Vascular Injuries in Combat-Specific Soldiers during Operation Iraqi Freedom and Operation Enduring Freedom

John C. Dunn*, Nicholas Kusnezov, Andrew J. Schoenfeld, Justin D. Orr, Patrick J. Cook, Philip J. Belmont

*Corresponding author for this work

Research output: Contribution to journalArticlepeer-review

20 Scopus citations


Background This study sought to identify vascular injury patterns among combat-specific cavalry scout personnel within the Iraq and Afghanistan Wars. Methods The Armed Forces Medical Examiner System and Joint Theater Trauma Registry were queried for all injuries with the cavalry scout designation from 2003 to 2011, including those both wounded in action (WIA) and killed in action (KIA). A description of vascular injury, combat causality care statistics, mechanism of injury, and demographic data were recorded. Results Sixteen percent (n = 111) of the 701 cavalry scouts with a combat wound sustained a vascular injury. Among cavalry scouts sustaining vascular injuries, 69% were caused by an explosive mechanism of injury, 63% were KIA, and 29% had a major extremity amputation. Cavalry scout soldiers with a vascular injury were significantly more likely to result from explosion (P < 0.0001), be KIA (P < 0.0001), and occur in Iraq (P < 0.0001). The rate of noncompressible arterial injury was 65%. WIA cavalry scout soldiers with a compressible vascular injury with clear documentation of prehospital tourniquet utilization arrived at a Medical Treatment Facility in 67% of cases with a tourniquet in place. Of these transported with a prehospital tourniquet 83% survived. Conclusions The high rates of KIA and extremity amputation among cavalry scout soldiers with a vascular injury denotes the lethality of these combat injuries. Uniformly equipping soldiers with battlefield tourniquets and educating them on their prehospital use might improve the survivorship of those servicemembers sustaining a compressible vascular injury.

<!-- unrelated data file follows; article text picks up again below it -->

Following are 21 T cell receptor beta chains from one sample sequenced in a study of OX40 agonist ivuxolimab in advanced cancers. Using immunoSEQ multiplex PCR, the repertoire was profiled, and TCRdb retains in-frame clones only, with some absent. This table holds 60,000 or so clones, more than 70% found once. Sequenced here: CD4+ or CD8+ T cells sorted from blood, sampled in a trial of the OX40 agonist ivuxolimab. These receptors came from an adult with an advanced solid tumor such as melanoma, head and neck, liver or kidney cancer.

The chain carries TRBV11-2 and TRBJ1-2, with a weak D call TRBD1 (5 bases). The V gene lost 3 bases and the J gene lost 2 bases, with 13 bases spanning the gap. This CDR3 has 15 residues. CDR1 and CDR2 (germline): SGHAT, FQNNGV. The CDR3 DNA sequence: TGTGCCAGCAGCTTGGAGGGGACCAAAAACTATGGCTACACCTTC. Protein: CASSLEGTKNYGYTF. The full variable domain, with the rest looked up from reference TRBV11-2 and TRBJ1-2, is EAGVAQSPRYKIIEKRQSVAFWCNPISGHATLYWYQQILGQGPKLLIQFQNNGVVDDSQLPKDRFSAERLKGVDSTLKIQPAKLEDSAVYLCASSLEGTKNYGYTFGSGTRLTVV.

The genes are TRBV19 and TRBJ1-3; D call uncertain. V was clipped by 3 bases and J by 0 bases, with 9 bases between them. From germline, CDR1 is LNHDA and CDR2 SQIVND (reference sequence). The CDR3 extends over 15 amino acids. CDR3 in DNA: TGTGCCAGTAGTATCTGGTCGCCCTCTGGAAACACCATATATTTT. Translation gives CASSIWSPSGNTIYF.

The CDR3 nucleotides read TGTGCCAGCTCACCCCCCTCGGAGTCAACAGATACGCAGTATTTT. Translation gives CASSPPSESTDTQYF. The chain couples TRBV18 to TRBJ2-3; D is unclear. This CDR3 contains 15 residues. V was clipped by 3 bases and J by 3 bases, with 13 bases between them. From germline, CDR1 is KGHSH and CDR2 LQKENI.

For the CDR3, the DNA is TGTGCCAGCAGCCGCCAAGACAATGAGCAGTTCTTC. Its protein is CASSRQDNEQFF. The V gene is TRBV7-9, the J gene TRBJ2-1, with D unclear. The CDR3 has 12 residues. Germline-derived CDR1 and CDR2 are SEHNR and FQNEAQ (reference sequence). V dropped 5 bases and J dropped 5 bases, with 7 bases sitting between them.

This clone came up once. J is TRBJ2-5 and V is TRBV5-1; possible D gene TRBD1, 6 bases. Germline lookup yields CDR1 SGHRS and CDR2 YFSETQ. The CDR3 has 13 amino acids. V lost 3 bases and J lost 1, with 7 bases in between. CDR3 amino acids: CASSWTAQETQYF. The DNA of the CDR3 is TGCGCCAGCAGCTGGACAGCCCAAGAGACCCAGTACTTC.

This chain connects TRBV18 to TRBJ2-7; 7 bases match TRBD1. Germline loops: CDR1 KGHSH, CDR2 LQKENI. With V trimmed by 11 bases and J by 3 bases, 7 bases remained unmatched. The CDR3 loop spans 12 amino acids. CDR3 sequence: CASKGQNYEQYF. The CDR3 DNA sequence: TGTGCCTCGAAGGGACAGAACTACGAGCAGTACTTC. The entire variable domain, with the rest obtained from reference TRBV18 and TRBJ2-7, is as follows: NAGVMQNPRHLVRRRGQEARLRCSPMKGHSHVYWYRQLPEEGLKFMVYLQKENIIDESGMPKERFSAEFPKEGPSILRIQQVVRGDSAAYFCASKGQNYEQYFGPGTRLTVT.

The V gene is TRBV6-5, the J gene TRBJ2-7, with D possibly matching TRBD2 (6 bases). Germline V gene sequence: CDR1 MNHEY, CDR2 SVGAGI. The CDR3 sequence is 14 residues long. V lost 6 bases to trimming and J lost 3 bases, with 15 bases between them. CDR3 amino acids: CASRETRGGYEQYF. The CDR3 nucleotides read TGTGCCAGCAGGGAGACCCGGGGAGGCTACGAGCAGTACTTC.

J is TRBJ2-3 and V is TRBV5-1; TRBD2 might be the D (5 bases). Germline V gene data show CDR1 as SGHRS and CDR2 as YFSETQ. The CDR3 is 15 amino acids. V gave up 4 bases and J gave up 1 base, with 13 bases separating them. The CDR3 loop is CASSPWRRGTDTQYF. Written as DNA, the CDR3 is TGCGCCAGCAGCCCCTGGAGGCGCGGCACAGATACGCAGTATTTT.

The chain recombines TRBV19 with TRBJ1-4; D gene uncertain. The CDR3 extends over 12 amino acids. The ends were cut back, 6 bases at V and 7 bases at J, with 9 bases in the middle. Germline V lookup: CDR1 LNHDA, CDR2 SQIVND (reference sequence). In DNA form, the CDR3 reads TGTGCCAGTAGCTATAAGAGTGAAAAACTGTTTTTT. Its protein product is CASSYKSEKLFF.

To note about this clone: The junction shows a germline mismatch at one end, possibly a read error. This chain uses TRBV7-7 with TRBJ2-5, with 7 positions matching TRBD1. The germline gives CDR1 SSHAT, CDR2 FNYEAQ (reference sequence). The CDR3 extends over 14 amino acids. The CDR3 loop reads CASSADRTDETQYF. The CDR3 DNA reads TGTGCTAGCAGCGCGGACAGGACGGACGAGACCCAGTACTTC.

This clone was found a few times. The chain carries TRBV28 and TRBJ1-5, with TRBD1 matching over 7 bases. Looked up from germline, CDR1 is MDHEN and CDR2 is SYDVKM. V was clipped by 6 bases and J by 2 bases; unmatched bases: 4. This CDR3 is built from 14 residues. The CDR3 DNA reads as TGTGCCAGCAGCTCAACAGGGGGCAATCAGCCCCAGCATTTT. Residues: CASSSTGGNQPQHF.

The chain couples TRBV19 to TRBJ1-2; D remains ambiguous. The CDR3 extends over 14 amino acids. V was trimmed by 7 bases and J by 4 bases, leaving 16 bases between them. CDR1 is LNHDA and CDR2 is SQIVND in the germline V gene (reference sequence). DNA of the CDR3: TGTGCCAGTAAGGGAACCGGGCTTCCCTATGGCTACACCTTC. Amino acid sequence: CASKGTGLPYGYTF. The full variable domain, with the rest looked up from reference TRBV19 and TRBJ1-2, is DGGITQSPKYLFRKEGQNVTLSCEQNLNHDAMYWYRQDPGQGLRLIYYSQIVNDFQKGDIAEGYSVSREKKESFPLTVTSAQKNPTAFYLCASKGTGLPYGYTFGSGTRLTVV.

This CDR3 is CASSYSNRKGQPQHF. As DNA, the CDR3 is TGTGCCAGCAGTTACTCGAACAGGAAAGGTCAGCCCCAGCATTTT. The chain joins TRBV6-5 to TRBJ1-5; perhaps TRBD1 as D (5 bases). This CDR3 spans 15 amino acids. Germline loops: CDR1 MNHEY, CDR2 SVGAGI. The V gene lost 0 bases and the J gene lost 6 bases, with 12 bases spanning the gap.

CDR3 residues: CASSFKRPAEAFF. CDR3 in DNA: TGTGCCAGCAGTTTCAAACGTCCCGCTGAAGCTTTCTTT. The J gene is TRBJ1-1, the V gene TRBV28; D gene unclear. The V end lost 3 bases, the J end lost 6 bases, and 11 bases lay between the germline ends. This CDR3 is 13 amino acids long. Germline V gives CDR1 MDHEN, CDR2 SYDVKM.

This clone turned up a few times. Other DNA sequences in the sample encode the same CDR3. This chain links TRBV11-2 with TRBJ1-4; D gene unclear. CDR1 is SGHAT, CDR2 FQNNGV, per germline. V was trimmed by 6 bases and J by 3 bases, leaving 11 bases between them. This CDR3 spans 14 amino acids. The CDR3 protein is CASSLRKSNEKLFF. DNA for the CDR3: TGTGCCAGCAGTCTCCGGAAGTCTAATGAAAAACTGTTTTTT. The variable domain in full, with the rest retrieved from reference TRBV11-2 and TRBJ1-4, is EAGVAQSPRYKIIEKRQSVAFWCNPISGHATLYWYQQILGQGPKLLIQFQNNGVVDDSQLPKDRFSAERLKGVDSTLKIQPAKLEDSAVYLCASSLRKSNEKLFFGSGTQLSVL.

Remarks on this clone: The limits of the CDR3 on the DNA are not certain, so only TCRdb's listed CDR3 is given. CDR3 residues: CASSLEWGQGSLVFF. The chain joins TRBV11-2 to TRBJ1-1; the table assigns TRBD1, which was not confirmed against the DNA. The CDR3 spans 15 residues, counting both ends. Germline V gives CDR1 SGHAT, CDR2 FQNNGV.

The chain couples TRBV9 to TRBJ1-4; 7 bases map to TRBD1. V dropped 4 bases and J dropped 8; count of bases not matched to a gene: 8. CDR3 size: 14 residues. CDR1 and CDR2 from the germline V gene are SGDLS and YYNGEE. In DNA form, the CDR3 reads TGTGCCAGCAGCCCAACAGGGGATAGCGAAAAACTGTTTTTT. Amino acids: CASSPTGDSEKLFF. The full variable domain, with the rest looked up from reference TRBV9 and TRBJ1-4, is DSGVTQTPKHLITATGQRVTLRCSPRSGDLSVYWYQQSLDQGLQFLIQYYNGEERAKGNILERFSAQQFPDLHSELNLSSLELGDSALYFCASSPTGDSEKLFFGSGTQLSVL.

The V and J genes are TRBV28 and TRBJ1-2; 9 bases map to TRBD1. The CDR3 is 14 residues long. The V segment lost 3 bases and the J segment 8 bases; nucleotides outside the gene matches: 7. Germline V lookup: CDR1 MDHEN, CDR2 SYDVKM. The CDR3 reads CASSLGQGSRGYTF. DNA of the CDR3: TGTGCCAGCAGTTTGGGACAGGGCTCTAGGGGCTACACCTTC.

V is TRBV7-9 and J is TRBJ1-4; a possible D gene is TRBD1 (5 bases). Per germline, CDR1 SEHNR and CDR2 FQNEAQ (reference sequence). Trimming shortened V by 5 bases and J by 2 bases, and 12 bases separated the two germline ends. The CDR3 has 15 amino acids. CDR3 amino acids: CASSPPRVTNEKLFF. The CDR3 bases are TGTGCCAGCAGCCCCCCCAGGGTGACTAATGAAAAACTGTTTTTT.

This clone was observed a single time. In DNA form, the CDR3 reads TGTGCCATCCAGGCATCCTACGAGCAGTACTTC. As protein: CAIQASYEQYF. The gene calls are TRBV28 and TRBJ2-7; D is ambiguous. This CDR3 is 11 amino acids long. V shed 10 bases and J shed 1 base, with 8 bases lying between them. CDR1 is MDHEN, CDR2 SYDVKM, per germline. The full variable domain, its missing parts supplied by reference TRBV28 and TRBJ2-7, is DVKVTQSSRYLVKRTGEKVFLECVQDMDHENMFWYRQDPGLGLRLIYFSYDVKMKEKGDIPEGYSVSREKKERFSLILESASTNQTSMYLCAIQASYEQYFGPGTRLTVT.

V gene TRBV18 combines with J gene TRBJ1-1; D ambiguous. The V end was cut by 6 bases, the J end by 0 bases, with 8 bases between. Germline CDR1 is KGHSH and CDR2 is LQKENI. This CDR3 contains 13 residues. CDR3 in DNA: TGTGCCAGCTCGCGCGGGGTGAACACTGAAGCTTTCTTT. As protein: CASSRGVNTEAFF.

Original languageEnglish
Pages (from-to)30-37
Number of pages8
JournalAnnals of Vascular Surgery
StatePublished - 1 Aug 2016
Externally publishedYes


Dive into the research topics of 'Vascular Injuries in Combat-Specific Soldiers during Operation Iraqi Freedom and Operation Enduring Freedom'. Together they form a unique fingerprint.

Cite this